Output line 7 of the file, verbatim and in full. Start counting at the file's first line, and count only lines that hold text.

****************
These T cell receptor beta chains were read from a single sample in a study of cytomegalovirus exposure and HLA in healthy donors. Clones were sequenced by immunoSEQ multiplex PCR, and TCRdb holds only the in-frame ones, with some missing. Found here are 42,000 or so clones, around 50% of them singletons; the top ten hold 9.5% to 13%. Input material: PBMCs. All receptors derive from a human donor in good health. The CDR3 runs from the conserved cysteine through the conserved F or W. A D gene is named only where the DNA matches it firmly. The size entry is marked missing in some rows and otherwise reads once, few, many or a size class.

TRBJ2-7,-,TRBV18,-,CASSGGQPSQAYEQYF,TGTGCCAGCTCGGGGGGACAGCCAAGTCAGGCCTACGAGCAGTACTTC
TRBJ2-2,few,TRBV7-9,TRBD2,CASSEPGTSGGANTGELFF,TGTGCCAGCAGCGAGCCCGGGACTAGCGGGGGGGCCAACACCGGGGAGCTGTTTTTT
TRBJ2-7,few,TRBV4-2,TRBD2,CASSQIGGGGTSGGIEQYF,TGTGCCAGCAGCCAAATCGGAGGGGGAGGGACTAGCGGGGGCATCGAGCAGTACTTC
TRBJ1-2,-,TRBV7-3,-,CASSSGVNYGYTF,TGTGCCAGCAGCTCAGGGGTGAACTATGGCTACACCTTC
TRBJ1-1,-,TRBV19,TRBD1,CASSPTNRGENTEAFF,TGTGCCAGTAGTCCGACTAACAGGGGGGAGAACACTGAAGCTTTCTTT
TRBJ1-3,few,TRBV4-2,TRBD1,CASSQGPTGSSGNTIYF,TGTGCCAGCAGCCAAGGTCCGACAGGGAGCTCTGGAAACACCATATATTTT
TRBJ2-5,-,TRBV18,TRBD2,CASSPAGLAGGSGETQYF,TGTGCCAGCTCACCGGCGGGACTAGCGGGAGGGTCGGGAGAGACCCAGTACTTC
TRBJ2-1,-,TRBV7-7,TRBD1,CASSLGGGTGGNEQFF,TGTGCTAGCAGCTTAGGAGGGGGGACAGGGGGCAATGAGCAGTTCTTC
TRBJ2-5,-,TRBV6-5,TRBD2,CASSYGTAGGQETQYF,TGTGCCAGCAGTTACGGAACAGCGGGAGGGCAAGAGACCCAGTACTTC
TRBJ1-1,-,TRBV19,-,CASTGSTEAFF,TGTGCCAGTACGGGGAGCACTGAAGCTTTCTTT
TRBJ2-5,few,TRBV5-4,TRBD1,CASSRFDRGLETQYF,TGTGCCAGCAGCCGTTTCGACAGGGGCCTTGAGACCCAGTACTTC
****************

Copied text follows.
TRBJ1-3,few,TRBV4-2,TRBD1,CASSQGPTGSSGNTIYF,TGTGCCAGCAGCCAAGGTCCGACAGGGAGCTCTGGAAACACCATATATTTT